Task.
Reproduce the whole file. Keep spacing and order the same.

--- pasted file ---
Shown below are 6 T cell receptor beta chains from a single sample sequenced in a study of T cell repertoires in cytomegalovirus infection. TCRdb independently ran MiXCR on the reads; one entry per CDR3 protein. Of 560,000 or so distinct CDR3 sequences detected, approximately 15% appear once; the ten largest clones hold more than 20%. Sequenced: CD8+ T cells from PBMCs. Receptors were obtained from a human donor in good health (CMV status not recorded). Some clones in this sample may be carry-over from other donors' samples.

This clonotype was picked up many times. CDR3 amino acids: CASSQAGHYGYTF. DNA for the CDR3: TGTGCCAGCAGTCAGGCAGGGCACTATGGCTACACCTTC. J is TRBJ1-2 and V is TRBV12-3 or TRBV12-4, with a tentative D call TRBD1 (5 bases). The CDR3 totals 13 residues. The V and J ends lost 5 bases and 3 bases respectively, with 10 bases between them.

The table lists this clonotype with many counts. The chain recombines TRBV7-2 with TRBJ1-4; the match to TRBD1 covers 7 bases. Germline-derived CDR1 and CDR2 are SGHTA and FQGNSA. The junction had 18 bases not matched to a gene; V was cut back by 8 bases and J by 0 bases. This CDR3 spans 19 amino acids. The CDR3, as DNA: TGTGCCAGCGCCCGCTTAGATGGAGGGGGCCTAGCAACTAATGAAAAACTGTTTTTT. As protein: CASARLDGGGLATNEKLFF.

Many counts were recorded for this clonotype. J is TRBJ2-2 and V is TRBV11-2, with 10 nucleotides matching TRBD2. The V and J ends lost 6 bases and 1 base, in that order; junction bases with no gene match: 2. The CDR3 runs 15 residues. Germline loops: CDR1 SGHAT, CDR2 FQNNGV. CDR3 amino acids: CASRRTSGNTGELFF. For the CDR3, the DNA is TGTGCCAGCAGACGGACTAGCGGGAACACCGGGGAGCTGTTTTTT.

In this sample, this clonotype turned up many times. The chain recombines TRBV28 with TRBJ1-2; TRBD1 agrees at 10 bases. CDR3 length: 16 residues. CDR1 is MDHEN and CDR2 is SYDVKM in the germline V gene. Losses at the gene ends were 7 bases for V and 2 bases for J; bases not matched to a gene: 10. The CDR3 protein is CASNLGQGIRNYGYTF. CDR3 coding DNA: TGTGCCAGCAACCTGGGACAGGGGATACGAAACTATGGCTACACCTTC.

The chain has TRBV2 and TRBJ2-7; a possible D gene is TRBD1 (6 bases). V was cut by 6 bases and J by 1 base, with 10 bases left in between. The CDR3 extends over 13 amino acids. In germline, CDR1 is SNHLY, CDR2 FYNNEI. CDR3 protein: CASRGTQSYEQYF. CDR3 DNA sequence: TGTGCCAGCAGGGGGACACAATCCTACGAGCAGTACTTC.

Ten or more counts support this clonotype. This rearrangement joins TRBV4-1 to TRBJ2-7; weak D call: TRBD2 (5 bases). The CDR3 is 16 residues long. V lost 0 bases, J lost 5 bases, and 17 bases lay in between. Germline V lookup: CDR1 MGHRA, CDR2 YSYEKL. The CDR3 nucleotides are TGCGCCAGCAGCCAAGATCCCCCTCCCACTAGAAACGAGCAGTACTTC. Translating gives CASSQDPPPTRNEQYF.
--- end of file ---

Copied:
Shown below are 6 T cell receptor beta chains from a single sample sequenced in a study of T cell repertoires in cytomegalovirus infection. TCRdb independently ran MiXCR on the reads; one entry per CDR3 protein. Of 560,000 or so distinct CDR3 sequences detected, approximately 15% appear once; the ten largest clones hold more than 20%. Sequenced: CD8+ T cells from PBMCs. Receptors were obtained from a human donor in good health (CMV status not recorded). Some clones in this sample may be carry-over from other donors' samples.

This clonotype was picked up many times. CDR3 amino acids: CASSQAGHYGYTF. DNA for the CDR3: TGTGCCAGCAGTCAGGCAGGGCACTATGGCTACACCTTC. J is TRBJ1-2 and V is TRBV12-3 or TRBV12-4, with a tentative D call TRBD1 (5 bases). The CDR3 totals 13 residues. The V and J ends lost 5 bases and 3 bases respectively, with 10 bases between them.

The table lists this clonotype with many counts. The chain recombines TRBV7-2 with TRBJ1-4; the match to TRBD1 covers 7 bases. Germline-derived CDR1 and CDR2 are SGHTA and FQGNSA. The junction had 18 bases not matched to a gene; V was cut back by 8 bases and J by 0 bases. This CDR3 spans 19 amino acids. The CDR3, as DNA: TGTGCCAGCGCCCGCTTAGATGGAGGGGGCCTAGCAACTAATGAAAAACTGTTTTTT. As protein: CASARLDGGGLATNEKLFF.

Many counts were recorded for this clonotype. J is TRBJ2-2 and V is TRBV11-2, with 10 nucleotides matching TRBD2. The V and J ends lost 6 bases and 1 base, in that order; junction bases with no gene match: 2. The CDR3 runs 15 residues. Germline loops: CDR1 SGHAT, CDR2 FQNNGV. CDR3 amino acids: CASRRTSGNTGELFF. For the CDR3, the DNA is TGTGCCAGCAGACGGACTAGCGGGAACACCGGGGAGCTGTTTTTT.

In this sample, this clonotype turned up many times. The chain recombines TRBV28 with TRBJ1-2; TRBD1 agrees at 10 bases. CDR3 length: 16 residues. CDR1 is MDHEN and CDR2 is SYDVKM in the germline V gene. Losses at the gene ends were 7 bases for V and 2 bases for J; bases not matched to a gene: 10. The CDR3 protein is CASNLGQGIRNYGYTF. CDR3 coding DNA: TGTGCCAGCAACCTGGGACAGGGGATACGAAACTATGGCTACACCTTC.

The chain has TRBV2 and TRBJ2-7; a possible D gene is TRBD1 (6 bases). V was cut by 6 bases and J by 1 base, with 10 bases left in between. The CDR3 extends over 13 amino acids. In germline, CDR1 is SNHLY, CDR2 FYNNEI. CDR3 protein: CASRGTQSYEQYF. CDR3 DNA sequence: TGTGCCAGCAGGGGGACACAATCCTACGAGCAGTACTTC.

Ten or more counts support this clonotype. This rearrangement joins TRBV4-1 to TRBJ2-7; weak D call: TRBD2 (5 bases). The CDR3 is 16 residues long. V lost 0 bases, J lost 5 bases, and 17 bases lay in between. Germline V lookup: CDR1 MGHRA, CDR2 YSYEKL. The CDR3 nucleotides are TGCGCCAGCAGCCAAGATCCCCCTCCCACTAGAAACGAGCAGTACTTC. Translating gives CASSQDPPPTRNEQYF.